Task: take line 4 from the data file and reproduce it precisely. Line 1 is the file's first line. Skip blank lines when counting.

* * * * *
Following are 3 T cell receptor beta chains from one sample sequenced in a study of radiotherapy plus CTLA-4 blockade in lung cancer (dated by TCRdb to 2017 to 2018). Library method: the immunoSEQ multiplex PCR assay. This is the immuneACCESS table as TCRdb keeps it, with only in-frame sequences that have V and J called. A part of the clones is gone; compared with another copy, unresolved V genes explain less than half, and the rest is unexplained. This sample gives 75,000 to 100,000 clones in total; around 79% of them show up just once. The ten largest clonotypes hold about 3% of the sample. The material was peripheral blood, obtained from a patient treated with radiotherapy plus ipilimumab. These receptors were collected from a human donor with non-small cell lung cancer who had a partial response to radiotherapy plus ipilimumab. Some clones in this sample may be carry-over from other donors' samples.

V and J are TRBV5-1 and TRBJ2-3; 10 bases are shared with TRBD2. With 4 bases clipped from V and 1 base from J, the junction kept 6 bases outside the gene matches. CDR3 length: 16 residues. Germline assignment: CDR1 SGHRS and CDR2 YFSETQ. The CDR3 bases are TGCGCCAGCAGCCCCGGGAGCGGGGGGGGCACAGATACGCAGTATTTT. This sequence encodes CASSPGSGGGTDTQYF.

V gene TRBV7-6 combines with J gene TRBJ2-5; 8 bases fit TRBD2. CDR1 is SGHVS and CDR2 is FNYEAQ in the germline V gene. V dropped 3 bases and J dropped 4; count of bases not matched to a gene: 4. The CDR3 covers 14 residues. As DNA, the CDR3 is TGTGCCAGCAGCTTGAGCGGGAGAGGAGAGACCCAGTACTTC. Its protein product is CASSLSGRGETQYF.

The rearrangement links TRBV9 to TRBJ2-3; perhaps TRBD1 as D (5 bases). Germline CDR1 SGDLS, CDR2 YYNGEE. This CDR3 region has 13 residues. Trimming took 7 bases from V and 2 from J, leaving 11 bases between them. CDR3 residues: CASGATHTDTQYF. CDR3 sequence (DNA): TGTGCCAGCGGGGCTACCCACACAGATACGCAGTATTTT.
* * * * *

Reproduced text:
The rearrangement links TRBV9 to TRBJ2-3; perhaps TRBD1 as D (5 bases). Germline CDR1 SGDLS, CDR2 YYNGEE. This CDR3 region has 13 residues. Trimming took 7 bases from V and 2 from J, leaving 11 bases between them. CDR3 residues: CASGATHTDTQYF. CDR3 sequence (DNA): TGTGCCAGCGGGGCTACCCACACAGATACGCAGTATTTT.